Tomorrow is my mom’s birthday… if she were alive she would be turning 66… but to me she will forever be 44. It is odd thinking about her aging… I have no clue what she would look like now.
On the way home from DFW today we were all talking in the car. Yesterday was my dad’s birthday and we gave him a call to see all the fun he had. When we hung up, I told Keaton “tomorrow is my mom’s bday.”
He replied “We should celebrate.”
Matthew agreed we should celebrate by getting a white cake with white frosting (mom’s favorite).
In the moment I shared with Keaton about my mom’s bday, I questioned if I should tell him. He talks about her often and his heart is so tender about the subject. His response let me know telling him was a good decision.
Tonight as I reflected on my hesitation to share with him, I realized if she has died any other way but suicide I would have shared… and I, we must all, talk about a death by suicide in the same way we do other deaths… or the stigma won’t end.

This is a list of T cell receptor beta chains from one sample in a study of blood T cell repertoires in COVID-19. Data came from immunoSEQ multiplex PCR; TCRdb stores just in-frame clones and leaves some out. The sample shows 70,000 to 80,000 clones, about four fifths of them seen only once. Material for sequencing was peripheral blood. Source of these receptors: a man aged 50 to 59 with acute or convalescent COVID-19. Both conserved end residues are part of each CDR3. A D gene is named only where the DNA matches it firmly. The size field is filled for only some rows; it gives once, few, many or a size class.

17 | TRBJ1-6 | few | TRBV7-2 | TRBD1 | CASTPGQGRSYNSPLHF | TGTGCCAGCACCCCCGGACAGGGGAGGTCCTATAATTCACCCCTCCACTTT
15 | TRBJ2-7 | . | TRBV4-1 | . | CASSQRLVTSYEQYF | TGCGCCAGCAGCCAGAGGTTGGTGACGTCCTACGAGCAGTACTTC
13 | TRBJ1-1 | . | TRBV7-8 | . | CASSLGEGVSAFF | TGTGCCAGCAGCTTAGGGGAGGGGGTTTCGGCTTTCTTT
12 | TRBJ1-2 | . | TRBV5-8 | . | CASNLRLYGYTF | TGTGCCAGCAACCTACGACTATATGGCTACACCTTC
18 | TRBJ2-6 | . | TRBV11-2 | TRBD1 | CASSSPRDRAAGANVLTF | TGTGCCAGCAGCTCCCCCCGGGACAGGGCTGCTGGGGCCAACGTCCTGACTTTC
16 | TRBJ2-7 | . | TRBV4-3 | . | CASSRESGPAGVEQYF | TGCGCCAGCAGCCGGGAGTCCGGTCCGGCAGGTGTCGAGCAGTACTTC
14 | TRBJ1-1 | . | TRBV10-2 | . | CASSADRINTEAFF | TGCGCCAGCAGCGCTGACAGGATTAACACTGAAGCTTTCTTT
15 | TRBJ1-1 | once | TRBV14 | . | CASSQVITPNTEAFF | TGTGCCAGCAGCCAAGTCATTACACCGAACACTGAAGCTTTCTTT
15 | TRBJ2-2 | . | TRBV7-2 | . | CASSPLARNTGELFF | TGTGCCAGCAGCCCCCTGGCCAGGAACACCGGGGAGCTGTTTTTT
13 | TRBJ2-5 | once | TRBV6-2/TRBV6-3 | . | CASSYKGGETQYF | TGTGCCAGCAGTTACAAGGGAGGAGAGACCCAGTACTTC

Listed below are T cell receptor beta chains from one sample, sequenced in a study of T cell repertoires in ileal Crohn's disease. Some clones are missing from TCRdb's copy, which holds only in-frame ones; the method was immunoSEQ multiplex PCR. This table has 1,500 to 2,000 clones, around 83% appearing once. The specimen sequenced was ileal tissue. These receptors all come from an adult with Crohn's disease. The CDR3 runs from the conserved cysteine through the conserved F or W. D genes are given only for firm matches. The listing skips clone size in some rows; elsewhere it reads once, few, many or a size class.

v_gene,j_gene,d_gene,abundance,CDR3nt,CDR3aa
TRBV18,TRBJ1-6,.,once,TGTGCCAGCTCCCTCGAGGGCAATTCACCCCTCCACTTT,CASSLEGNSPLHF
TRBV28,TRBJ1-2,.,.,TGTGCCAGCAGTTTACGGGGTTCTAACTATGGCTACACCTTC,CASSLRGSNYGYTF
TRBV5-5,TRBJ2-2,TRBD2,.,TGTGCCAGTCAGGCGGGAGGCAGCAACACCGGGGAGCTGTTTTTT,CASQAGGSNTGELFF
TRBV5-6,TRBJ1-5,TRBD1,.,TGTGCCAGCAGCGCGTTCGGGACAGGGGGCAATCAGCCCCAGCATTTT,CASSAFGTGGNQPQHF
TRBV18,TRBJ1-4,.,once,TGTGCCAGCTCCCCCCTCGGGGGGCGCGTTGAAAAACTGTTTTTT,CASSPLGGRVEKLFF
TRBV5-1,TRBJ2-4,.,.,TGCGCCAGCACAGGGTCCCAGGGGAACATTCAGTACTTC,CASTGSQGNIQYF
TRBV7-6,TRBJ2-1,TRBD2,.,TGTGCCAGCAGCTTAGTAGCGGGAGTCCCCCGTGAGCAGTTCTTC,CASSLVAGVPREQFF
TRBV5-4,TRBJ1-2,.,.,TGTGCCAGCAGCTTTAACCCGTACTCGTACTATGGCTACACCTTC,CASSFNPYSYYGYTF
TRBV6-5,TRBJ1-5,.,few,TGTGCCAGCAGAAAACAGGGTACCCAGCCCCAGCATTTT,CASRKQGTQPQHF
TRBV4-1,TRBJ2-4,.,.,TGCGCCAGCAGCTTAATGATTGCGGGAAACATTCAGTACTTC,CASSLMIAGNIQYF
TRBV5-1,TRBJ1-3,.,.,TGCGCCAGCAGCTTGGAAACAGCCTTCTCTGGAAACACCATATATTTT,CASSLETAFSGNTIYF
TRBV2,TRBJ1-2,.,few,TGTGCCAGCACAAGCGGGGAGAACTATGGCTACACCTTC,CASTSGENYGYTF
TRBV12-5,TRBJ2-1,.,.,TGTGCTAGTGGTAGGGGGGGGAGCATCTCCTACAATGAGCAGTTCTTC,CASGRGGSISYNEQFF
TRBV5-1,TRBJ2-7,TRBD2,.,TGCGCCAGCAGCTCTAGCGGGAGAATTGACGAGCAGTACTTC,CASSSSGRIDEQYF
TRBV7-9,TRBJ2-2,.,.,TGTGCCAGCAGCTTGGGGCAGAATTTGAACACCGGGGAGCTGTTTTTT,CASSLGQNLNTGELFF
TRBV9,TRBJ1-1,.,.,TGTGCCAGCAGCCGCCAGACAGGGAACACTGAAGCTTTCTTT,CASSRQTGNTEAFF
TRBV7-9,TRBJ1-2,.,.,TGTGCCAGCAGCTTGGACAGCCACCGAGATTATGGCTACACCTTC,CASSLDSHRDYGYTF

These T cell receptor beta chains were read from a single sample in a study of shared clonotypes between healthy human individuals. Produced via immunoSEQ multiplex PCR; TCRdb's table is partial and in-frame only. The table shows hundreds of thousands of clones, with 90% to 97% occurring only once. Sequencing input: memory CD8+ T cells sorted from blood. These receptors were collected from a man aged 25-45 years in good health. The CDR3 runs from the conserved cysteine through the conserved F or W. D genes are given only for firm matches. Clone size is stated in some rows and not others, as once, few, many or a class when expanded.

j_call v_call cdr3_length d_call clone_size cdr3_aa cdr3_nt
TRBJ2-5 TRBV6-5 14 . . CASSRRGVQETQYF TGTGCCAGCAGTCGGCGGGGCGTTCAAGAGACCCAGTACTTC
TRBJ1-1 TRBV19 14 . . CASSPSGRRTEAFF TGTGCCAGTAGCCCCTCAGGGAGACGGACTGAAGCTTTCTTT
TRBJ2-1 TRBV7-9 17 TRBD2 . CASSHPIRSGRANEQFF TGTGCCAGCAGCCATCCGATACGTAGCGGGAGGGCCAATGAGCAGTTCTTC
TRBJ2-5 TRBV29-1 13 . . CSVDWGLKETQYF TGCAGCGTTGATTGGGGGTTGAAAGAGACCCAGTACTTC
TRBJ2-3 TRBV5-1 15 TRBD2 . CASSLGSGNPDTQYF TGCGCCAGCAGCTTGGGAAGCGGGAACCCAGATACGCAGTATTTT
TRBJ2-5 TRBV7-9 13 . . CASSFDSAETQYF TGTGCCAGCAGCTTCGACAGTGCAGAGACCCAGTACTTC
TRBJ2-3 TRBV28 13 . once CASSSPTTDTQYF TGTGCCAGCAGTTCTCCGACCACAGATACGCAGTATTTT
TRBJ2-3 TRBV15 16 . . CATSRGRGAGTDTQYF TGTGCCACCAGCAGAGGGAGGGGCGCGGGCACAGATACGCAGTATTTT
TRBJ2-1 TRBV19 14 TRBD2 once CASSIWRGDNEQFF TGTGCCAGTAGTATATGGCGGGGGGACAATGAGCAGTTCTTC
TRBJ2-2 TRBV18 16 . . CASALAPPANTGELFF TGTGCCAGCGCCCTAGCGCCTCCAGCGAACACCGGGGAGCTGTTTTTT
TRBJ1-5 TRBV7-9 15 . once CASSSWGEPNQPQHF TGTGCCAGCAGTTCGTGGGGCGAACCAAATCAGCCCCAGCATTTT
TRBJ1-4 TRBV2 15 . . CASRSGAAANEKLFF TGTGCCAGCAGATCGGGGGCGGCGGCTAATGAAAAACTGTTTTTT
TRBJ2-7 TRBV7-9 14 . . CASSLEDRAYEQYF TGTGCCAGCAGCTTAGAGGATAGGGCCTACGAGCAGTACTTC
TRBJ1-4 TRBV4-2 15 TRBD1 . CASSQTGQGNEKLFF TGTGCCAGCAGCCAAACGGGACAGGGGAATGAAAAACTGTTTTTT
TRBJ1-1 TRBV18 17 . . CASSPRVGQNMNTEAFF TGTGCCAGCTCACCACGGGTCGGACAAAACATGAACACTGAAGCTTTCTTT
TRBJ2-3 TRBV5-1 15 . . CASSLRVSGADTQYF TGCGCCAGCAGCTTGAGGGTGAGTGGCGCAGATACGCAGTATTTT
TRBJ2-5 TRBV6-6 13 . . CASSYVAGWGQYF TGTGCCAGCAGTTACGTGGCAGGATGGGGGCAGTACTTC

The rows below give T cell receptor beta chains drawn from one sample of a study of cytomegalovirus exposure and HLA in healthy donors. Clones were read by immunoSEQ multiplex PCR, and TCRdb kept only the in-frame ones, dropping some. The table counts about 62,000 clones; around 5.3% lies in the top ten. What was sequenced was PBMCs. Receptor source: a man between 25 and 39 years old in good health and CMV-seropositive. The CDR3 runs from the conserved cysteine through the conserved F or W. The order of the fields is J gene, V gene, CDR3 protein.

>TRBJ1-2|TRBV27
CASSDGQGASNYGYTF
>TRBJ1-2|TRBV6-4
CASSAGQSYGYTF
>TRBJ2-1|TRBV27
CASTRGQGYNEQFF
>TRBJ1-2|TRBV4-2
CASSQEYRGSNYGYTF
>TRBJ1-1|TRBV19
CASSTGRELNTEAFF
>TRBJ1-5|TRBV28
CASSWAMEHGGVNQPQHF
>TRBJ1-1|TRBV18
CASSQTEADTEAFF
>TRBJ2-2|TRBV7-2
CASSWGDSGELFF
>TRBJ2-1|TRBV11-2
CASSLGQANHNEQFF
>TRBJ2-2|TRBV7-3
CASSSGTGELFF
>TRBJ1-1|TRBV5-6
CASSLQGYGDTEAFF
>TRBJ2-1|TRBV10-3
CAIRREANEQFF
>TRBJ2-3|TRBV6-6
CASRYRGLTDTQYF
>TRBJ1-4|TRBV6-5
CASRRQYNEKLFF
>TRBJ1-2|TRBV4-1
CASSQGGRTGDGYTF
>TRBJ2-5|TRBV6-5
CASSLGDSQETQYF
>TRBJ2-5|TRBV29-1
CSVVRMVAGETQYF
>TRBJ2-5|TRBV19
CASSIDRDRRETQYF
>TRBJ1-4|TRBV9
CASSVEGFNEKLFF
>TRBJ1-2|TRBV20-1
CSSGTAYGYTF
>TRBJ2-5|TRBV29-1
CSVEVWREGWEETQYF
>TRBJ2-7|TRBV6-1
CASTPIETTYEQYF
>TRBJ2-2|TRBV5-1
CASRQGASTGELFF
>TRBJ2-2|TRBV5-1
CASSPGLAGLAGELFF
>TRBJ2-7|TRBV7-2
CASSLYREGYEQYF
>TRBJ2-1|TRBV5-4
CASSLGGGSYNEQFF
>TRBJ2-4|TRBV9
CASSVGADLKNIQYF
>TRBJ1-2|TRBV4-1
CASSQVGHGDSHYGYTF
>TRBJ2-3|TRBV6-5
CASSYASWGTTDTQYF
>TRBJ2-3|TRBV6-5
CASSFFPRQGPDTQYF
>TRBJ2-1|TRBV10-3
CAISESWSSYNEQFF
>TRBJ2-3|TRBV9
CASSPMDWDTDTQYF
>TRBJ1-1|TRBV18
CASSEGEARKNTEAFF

I know it might seem like a trivial thing but more and more I believe it is in the small conversations we make the biggest impact. Conversations during crisis are important, but I have to ask myself do I handle everyday conversations about suicide and mental health in the same way as any other type of death or physical health condition?
My hesitation today comes from decades of guilt and shame associated with suicide, but this guilt and shame will never stop until everyday conversations change.
My mom’s life deserves to be celebrated tomorrow. I deserve to celebrate my mom and I know Keaton deserves to celebrate a grandmother he never knew but who is so much part of his kind and compassionate heart.
So here is to the way Cecilia J Bigbee impacted my life and others for not only the 44 years she lived but for the 66 years her life has touched us all… even those she never met.